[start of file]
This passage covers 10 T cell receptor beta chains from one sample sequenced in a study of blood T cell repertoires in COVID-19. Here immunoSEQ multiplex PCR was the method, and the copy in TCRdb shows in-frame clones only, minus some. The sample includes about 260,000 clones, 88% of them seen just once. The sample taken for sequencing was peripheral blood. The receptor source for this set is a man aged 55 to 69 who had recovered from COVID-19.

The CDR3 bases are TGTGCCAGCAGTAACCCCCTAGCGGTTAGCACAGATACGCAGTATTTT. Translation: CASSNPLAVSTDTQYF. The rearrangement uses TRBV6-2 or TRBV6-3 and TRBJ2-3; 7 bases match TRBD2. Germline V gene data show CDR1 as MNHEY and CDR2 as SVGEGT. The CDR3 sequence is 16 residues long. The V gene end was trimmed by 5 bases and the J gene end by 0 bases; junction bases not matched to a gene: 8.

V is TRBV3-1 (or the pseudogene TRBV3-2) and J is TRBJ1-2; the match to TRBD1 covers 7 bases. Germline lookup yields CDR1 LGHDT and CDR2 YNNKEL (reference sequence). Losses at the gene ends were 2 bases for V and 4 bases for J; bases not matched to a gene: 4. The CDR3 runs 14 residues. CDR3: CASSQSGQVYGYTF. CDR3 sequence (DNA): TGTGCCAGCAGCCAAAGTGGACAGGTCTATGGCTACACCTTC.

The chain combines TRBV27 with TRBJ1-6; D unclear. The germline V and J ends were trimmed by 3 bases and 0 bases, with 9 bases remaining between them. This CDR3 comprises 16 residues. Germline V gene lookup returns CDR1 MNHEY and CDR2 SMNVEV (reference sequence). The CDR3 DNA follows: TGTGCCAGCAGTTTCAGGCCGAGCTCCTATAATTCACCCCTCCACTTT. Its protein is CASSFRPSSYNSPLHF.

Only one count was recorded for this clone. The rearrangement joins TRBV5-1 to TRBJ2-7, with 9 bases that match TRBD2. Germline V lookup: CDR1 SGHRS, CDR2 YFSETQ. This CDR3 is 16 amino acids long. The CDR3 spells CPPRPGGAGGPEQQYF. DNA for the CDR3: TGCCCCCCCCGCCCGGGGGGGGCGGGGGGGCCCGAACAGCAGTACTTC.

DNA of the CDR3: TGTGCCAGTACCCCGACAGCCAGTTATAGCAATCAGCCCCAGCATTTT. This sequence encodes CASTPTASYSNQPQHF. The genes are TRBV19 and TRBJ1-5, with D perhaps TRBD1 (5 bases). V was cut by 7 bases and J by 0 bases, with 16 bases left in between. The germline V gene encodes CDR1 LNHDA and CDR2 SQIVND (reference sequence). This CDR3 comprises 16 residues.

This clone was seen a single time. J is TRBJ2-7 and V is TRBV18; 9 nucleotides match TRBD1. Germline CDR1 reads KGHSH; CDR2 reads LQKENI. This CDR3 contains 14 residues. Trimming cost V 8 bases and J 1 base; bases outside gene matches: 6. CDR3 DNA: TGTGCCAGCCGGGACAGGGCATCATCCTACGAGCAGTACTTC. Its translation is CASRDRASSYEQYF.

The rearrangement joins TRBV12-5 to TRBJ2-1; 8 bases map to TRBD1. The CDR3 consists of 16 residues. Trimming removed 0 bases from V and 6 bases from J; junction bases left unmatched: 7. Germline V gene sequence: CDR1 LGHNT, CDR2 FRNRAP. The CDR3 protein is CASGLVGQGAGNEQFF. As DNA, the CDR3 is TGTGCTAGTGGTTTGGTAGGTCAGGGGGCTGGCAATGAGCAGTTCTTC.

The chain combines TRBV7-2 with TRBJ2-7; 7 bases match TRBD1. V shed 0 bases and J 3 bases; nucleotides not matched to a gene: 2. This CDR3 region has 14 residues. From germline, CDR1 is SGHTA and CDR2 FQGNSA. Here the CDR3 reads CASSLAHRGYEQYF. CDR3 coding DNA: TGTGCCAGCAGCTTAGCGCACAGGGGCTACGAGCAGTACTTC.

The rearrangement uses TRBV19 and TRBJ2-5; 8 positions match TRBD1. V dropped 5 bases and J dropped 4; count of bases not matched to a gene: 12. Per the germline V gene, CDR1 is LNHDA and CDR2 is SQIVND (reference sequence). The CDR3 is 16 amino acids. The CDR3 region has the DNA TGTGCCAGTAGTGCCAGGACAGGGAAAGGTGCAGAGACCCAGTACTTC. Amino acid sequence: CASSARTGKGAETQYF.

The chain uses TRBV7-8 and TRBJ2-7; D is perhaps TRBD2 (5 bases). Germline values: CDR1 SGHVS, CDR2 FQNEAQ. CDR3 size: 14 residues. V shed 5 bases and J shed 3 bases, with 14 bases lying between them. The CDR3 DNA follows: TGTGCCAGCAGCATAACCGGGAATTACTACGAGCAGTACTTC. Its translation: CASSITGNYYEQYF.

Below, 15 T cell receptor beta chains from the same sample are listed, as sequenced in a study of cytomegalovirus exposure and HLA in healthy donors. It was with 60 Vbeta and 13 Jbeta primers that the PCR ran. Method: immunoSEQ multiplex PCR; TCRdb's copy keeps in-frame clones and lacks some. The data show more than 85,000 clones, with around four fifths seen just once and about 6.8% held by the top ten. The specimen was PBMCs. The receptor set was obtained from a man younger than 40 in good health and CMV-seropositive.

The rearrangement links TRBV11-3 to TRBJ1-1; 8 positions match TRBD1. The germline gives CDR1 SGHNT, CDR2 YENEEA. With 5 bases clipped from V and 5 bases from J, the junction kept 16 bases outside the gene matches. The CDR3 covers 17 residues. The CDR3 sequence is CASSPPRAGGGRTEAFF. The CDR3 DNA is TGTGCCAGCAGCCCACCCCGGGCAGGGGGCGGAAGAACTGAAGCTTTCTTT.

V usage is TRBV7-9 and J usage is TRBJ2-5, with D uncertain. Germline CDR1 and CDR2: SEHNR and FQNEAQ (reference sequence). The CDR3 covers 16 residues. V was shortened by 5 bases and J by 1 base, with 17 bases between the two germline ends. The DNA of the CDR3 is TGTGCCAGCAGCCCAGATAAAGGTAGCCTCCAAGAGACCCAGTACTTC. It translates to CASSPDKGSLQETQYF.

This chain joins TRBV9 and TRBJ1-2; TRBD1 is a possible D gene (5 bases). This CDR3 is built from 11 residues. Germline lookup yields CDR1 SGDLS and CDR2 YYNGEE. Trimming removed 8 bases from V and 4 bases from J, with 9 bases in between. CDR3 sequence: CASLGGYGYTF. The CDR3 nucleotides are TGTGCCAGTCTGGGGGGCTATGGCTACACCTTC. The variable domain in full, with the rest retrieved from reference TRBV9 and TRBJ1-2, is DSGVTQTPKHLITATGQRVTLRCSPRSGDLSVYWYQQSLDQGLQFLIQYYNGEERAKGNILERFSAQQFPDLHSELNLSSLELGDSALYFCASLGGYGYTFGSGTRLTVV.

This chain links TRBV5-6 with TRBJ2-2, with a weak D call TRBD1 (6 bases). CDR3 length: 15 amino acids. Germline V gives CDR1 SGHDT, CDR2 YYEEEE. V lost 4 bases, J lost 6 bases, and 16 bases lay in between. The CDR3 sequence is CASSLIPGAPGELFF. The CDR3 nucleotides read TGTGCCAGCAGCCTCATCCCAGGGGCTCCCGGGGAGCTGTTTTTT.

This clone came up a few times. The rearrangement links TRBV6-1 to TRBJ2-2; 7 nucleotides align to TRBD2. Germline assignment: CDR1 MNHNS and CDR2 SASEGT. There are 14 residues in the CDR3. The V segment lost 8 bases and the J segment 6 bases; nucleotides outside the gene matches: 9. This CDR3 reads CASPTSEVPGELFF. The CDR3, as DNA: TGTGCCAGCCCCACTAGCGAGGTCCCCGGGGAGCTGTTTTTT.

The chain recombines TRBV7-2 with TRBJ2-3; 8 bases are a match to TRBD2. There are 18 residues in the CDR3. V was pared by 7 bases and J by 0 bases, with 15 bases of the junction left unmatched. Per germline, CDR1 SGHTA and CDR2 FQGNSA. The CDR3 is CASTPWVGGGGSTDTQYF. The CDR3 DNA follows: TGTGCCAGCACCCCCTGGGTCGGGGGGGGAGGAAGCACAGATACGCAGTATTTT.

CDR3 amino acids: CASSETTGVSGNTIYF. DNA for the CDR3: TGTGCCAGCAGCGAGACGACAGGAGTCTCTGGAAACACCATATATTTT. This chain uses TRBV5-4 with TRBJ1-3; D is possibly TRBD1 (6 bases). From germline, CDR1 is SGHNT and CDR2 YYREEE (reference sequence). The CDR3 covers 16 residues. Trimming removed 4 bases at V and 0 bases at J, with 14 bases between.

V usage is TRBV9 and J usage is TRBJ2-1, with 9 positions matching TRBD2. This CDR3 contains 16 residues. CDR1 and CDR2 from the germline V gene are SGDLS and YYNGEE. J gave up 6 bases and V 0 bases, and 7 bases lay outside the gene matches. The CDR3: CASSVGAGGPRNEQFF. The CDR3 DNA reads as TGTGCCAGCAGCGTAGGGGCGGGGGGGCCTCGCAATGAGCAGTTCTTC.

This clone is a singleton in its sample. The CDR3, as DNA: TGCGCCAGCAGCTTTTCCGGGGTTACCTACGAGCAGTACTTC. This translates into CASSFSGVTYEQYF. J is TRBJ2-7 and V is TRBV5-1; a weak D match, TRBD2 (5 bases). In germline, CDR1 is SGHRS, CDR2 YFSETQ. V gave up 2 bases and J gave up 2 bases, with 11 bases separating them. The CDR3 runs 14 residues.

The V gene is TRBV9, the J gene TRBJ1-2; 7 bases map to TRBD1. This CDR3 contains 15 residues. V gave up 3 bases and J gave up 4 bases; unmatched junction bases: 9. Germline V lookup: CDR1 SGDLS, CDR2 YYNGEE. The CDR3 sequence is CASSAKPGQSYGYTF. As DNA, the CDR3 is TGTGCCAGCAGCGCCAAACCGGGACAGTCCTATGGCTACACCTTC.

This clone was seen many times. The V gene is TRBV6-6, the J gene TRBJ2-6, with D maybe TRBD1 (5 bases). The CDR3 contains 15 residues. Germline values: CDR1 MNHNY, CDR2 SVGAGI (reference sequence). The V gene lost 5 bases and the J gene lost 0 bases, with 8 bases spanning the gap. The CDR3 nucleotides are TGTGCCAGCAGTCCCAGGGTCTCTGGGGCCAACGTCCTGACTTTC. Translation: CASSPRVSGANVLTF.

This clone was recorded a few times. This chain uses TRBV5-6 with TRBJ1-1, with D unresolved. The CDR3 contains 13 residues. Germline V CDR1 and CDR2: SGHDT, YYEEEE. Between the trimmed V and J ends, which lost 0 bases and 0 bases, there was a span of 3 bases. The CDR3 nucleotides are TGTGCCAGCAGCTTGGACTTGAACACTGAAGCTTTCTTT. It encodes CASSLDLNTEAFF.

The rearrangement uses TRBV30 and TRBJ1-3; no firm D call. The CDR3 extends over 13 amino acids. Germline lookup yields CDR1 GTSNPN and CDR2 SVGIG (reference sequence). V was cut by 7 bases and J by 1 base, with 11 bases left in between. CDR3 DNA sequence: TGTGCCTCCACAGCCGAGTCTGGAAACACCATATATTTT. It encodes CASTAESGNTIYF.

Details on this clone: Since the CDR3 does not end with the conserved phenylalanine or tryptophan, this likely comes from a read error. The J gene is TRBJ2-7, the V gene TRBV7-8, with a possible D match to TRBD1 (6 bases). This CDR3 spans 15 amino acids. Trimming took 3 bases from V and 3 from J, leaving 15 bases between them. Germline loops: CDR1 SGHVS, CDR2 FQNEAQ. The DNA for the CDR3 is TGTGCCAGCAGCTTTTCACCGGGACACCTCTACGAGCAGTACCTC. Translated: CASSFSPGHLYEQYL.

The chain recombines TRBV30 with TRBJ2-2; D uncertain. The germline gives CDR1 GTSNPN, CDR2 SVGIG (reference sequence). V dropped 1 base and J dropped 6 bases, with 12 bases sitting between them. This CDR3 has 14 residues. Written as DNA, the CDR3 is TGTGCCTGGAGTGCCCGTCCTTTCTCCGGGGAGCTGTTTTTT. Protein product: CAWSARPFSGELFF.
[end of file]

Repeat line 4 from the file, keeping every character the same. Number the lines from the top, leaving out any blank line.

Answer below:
The chain combines TRBV27 with TRBJ1-6; D unclear. The germline V and J ends were trimmed by 3 bases and 0 bases, with 9 bases remaining between them. This CDR3 comprises 16 residues. Germline V gene lookup returns CDR1 MNHEY and CDR2 SMNVEV (reference sequence). The CDR3 DNA follows: TGTGCCAGCAGTTTCAGGCCGAGCTCCTATAATTCACCCCTCCACTTT. Its protein is CASSFRPSSYNSPLHF.